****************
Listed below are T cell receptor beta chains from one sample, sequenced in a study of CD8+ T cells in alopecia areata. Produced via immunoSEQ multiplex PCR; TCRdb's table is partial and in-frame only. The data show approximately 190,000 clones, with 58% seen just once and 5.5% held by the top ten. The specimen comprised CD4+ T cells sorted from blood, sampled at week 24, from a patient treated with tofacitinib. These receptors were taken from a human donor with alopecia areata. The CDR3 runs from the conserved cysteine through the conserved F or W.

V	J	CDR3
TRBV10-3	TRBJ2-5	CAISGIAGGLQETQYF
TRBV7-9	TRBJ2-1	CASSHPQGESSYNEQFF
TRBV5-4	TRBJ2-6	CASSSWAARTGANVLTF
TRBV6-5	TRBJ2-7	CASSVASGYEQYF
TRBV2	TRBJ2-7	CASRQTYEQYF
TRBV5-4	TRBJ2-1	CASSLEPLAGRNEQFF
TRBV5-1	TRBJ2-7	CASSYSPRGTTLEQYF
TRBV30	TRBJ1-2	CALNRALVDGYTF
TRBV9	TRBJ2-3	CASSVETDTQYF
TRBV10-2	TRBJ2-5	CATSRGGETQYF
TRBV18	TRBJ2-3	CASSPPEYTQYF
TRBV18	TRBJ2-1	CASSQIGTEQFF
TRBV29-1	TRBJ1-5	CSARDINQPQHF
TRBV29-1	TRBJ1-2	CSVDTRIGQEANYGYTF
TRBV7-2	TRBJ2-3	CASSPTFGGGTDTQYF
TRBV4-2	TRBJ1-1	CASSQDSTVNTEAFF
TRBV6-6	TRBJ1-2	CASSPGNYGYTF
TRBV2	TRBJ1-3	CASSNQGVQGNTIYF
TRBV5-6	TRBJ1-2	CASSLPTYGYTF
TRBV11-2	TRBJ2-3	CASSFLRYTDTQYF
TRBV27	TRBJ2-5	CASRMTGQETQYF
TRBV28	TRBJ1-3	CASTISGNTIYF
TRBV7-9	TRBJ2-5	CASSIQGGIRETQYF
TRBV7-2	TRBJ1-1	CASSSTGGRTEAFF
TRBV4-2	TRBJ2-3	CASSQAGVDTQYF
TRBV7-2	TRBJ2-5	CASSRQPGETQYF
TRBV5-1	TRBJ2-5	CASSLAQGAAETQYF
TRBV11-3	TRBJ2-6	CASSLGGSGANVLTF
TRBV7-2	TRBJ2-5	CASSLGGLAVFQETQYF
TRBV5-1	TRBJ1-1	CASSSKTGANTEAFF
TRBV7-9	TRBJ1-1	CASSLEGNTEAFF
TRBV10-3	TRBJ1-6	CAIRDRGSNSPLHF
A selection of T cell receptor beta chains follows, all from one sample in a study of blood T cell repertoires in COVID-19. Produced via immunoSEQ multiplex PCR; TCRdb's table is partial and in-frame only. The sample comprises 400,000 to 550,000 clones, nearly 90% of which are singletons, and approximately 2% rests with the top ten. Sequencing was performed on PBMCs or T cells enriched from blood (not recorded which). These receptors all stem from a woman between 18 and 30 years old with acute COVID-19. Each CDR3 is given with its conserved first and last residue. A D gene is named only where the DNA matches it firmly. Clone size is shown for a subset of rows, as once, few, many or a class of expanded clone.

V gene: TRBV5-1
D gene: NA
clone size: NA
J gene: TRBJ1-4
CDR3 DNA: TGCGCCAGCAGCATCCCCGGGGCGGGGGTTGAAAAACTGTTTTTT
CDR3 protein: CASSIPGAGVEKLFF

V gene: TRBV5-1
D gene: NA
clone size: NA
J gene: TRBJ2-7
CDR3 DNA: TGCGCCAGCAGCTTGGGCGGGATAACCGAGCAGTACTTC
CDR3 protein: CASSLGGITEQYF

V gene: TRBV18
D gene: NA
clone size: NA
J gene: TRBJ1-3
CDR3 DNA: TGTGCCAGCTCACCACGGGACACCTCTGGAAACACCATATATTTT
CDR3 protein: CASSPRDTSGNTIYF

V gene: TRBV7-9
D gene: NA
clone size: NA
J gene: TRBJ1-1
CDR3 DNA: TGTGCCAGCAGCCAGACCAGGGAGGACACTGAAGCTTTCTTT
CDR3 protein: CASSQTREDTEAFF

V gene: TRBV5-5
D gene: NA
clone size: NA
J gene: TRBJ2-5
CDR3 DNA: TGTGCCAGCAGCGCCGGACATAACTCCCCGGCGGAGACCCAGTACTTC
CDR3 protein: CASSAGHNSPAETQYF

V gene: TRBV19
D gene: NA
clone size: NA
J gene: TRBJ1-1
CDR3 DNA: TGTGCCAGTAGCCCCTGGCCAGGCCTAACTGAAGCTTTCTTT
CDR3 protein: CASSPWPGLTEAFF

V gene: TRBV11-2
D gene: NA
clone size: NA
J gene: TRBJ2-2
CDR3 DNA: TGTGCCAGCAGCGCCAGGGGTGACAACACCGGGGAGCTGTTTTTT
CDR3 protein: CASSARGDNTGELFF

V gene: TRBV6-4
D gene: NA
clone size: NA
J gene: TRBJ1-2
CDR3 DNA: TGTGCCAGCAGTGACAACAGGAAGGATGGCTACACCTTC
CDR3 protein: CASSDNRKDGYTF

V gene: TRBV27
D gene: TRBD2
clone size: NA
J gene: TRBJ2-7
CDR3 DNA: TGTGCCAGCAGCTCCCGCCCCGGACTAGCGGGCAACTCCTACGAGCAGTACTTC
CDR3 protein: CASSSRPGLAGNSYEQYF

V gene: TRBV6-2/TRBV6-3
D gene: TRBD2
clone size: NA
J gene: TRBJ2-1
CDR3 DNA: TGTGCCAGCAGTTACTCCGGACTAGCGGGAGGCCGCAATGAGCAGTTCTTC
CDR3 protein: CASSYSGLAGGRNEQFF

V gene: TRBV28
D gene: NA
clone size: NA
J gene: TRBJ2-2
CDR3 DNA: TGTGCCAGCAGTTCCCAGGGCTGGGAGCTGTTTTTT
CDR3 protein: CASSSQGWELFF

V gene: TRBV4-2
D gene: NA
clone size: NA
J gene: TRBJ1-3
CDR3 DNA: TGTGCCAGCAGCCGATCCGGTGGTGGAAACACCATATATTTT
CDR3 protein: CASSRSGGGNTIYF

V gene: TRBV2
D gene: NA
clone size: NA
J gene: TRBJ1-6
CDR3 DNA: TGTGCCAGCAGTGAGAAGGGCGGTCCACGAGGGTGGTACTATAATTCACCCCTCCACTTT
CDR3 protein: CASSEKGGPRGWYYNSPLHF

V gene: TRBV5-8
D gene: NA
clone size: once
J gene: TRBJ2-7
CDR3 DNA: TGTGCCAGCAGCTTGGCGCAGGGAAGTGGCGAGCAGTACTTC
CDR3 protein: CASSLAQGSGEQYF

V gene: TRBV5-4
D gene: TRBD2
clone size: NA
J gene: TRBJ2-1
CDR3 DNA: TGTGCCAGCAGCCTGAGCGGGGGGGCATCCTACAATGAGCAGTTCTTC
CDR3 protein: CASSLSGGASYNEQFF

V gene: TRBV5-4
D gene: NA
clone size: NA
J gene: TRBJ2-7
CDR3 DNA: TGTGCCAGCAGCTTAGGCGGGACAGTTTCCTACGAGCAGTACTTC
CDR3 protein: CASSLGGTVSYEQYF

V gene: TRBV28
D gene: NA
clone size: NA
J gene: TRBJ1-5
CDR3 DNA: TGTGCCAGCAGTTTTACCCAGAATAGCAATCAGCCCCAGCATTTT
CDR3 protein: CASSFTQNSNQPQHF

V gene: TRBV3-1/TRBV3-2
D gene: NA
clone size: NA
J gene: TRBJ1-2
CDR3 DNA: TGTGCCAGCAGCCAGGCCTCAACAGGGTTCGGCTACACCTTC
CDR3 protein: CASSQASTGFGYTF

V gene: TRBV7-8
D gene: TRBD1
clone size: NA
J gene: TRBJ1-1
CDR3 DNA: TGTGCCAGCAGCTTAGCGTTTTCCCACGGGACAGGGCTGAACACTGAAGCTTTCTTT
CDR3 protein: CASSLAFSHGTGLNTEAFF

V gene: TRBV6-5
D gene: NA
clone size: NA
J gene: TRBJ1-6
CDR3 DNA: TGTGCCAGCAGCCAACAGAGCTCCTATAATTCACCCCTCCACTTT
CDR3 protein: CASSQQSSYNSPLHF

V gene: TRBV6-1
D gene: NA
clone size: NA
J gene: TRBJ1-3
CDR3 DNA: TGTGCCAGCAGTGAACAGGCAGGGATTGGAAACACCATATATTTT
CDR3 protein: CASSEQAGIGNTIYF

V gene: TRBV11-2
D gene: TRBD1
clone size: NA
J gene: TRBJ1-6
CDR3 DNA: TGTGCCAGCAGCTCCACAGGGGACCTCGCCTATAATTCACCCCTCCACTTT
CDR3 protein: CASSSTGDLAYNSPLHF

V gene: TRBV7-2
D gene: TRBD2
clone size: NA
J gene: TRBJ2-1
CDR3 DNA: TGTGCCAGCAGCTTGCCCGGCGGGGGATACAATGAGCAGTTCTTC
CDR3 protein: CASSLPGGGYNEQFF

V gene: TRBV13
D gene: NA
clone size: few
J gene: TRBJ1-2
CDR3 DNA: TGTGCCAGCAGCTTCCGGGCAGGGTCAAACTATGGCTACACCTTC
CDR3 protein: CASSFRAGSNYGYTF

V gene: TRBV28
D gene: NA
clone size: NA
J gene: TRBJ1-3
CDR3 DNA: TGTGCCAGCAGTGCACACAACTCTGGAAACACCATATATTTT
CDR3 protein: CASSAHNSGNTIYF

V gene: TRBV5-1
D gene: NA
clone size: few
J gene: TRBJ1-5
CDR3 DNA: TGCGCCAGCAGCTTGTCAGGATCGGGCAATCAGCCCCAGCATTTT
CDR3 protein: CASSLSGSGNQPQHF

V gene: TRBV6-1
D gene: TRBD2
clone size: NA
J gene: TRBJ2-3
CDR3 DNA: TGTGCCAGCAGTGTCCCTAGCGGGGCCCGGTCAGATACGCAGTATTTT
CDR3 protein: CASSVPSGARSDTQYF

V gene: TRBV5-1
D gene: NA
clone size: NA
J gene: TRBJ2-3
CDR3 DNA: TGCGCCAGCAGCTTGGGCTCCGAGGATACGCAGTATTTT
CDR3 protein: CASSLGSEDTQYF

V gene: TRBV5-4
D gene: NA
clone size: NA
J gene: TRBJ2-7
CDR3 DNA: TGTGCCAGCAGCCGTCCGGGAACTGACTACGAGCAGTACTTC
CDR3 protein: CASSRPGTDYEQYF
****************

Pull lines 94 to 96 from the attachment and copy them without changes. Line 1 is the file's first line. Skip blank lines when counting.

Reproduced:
CDR3 DNA: TGTGCCAGCAGTTACTCCGGACTAGCGGGAGGCCGCAATGAGCAGTTCTTC
CDR3 protein: CASSYSGLAGGRNEQFF

V gene: TRBV28